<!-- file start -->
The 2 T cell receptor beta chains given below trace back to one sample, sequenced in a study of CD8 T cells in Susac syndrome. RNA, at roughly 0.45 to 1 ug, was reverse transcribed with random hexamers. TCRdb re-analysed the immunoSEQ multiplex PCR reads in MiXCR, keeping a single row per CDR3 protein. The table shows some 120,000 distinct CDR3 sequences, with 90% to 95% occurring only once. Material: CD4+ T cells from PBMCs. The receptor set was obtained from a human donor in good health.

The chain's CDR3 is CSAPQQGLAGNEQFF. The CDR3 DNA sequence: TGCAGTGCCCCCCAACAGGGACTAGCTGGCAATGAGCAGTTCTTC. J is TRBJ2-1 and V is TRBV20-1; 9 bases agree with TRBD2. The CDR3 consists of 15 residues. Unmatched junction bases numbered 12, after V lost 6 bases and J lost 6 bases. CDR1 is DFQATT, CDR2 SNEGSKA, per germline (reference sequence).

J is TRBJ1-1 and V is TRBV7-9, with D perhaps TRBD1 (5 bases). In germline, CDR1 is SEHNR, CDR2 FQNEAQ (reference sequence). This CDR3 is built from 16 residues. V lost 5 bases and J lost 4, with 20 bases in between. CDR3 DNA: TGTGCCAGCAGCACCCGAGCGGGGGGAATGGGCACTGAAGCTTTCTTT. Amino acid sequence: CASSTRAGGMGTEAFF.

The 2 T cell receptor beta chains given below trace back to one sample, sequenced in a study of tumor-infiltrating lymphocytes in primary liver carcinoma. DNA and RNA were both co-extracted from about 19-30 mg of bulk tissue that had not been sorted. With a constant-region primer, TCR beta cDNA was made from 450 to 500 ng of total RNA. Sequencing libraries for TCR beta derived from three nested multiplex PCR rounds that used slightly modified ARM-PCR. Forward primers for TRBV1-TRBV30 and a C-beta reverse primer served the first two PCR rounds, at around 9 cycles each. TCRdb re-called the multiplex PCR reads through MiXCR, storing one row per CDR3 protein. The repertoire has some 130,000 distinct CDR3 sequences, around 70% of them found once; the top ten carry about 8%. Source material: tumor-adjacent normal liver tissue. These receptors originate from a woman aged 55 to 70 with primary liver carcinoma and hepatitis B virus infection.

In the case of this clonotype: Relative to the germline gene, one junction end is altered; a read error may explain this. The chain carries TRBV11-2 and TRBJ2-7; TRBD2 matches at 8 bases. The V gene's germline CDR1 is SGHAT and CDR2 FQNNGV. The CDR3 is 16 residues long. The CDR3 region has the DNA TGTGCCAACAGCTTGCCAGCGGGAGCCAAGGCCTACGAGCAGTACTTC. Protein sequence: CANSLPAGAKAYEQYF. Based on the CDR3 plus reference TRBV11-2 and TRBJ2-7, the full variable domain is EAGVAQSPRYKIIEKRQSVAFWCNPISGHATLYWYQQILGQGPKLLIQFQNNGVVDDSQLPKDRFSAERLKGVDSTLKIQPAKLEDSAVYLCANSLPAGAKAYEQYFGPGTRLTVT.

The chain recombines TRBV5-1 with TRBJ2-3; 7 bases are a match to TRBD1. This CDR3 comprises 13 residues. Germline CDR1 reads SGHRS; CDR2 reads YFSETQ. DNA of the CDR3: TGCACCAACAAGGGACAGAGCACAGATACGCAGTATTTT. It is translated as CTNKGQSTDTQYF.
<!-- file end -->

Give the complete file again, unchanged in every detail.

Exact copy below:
The 2 T cell receptor beta chains given below trace back to one sample, sequenced in a study of CD8 T cells in Susac syndrome. RNA, at roughly 0.45 to 1 ug, was reverse transcribed with random hexamers. TCRdb re-analysed the immunoSEQ multiplex PCR reads in MiXCR, keeping a single row per CDR3 protein. The table shows some 120,000 distinct CDR3 sequences, with 90% to 95% occurring only once. Material: CD4+ T cells from PBMCs. The receptor set was obtained from a human donor in good health.

The chain's CDR3 is CSAPQQGLAGNEQFF. The CDR3 DNA sequence: TGCAGTGCCCCCCAACAGGGACTAGCTGGCAATGAGCAGTTCTTC. J is TRBJ2-1 and V is TRBV20-1; 9 bases agree with TRBD2. The CDR3 consists of 15 residues. Unmatched junction bases numbered 12, after V lost 6 bases and J lost 6 bases. CDR1 is DFQATT, CDR2 SNEGSKA, per germline (reference sequence).

J is TRBJ1-1 and V is TRBV7-9, with D perhaps TRBD1 (5 bases). In germline, CDR1 is SEHNR, CDR2 FQNEAQ (reference sequence). This CDR3 is built from 16 residues. V lost 5 bases and J lost 4, with 20 bases in between. CDR3 DNA: TGTGCCAGCAGCACCCGAGCGGGGGGAATGGGCACTGAAGCTTTCTTT. Amino acid sequence: CASSTRAGGMGTEAFF.

The 2 T cell receptor beta chains given below trace back to one sample, sequenced in a study of tumor-infiltrating lymphocytes in primary liver carcinoma. DNA and RNA were both co-extracted from about 19-30 mg of bulk tissue that had not been sorted. With a constant-region primer, TCR beta cDNA was made from 450 to 500 ng of total RNA. Sequencing libraries for TCR beta derived from three nested multiplex PCR rounds that used slightly modified ARM-PCR. Forward primers for TRBV1-TRBV30 and a C-beta reverse primer served the first two PCR rounds, at around 9 cycles each. TCRdb re-called the multiplex PCR reads through MiXCR, storing one row per CDR3 protein. The repertoire has some 130,000 distinct CDR3 sequences, around 70% of them found once; the top ten carry about 8%. Source material: tumor-adjacent normal liver tissue. These receptors originate from a woman aged 55 to 70 with primary liver carcinoma and hepatitis B virus infection.

In the case of this clonotype: Relative to the germline gene, one junction end is altered; a read error may explain this. The chain carries TRBV11-2 and TRBJ2-7; TRBD2 matches at 8 bases. The V gene's germline CDR1 is SGHAT and CDR2 FQNNGV. The CDR3 is 16 residues long. The CDR3 region has the DNA TGTGCCAACAGCTTGCCAGCGGGAGCCAAGGCCTACGAGCAGTACTTC. Protein sequence: CANSLPAGAKAYEQYF. Based on the CDR3 plus reference TRBV11-2 and TRBJ2-7, the full variable domain is EAGVAQSPRYKIIEKRQSVAFWCNPISGHATLYWYQQILGQGPKLLIQFQNNGVVDDSQLPKDRFSAERLKGVDSTLKIQPAKLEDSAVYLCANSLPAGAKAYEQYFGPGTRLTVT.

The chain recombines TRBV5-1 with TRBJ2-3; 7 bases are a match to TRBD1. This CDR3 comprises 13 residues. Germline CDR1 reads SGHRS; CDR2 reads YFSETQ. DNA of the CDR3: TGCACCAACAAGGGACAGAGCACAGATACGCAGTATTTT. It is translated as CTNKGQSTDTQYF.